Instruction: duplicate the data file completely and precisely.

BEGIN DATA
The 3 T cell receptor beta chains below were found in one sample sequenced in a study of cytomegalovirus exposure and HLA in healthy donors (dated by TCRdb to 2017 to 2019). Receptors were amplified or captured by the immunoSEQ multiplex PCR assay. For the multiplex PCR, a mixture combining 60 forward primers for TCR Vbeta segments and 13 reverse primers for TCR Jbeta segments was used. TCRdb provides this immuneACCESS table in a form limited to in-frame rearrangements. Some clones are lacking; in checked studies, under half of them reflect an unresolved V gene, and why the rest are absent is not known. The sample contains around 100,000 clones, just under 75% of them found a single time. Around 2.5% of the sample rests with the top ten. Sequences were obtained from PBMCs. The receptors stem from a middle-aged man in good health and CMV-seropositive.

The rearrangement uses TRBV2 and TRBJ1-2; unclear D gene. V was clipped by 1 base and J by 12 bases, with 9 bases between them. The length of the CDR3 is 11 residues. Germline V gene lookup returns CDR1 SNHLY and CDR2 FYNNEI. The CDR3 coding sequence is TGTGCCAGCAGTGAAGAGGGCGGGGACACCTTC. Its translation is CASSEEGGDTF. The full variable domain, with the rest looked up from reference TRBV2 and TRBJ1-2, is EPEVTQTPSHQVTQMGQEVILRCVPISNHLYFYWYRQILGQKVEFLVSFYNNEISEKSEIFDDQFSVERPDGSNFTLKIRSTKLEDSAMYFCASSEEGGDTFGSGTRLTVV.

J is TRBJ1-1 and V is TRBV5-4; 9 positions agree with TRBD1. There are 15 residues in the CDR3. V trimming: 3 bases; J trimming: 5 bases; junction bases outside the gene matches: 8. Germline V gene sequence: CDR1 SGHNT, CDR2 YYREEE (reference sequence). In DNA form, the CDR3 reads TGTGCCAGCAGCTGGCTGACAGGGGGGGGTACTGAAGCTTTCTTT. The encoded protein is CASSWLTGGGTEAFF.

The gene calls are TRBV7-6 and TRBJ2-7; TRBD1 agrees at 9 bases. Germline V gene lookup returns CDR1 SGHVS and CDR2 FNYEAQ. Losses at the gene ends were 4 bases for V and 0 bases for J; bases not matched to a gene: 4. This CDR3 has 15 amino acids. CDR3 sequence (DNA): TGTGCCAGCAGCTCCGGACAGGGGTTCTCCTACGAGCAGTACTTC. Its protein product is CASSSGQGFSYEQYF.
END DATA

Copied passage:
The 3 T cell receptor beta chains below were found in one sample sequenced in a study of cytomegalovirus exposure and HLA in healthy donors (dated by TCRdb to 2017 to 2019). Receptors were amplified or captured by the immunoSEQ multiplex PCR assay. For the multiplex PCR, a mixture combining 60 forward primers for TCR Vbeta segments and 13 reverse primers for TCR Jbeta segments was used. TCRdb provides this immuneACCESS table in a form limited to in-frame rearrangements. Some clones are lacking; in checked studies, under half of them reflect an unresolved V gene, and why the rest are absent is not known. The sample contains around 100,000 clones, just under 75% of them found a single time. Around 2.5% of the sample rests with the top ten. Sequences were obtained from PBMCs. The receptors stem from a middle-aged man in good health and CMV-seropositive.

The rearrangement uses TRBV2 and TRBJ1-2; unclear D gene. V was clipped by 1 base and J by 12 bases, with 9 bases between them. The length of the CDR3 is 11 residues. Germline V gene lookup returns CDR1 SNHLY and CDR2 FYNNEI. The CDR3 coding sequence is TGTGCCAGCAGTGAAGAGGGCGGGGACACCTTC. Its translation is CASSEEGGDTF. The full variable domain, with the rest looked up from reference TRBV2 and TRBJ1-2, is EPEVTQTPSHQVTQMGQEVILRCVPISNHLYFYWYRQILGQKVEFLVSFYNNEISEKSEIFDDQFSVERPDGSNFTLKIRSTKLEDSAMYFCASSEEGGDTFGSGTRLTVV.

J is TRBJ1-1 and V is TRBV5-4; 9 positions agree with TRBD1. There are 15 residues in the CDR3. V trimming: 3 bases; J trimming: 5 bases; junction bases outside the gene matches: 8. Germline V gene sequence: CDR1 SGHNT, CDR2 YYREEE (reference sequence). In DNA form, the CDR3 reads TGTGCCAGCAGCTGGCTGACAGGGGGGGGTACTGAAGCTTTCTTT. The encoded protein is CASSWLTGGGTEAFF.

The gene calls are TRBV7-6 and TRBJ2-7; TRBD1 agrees at 9 bases. Germline V gene lookup returns CDR1 SGHVS and CDR2 FNYEAQ. Losses at the gene ends were 4 bases for V and 0 bases for J; bases not matched to a gene: 4. This CDR3 has 15 amino acids. CDR3 sequence (DNA): TGTGCCAGCAGCTCCGGACAGGGGTTCTCCTACGAGCAGTACTTC. Its protein product is CASSSGQGFSYEQYF.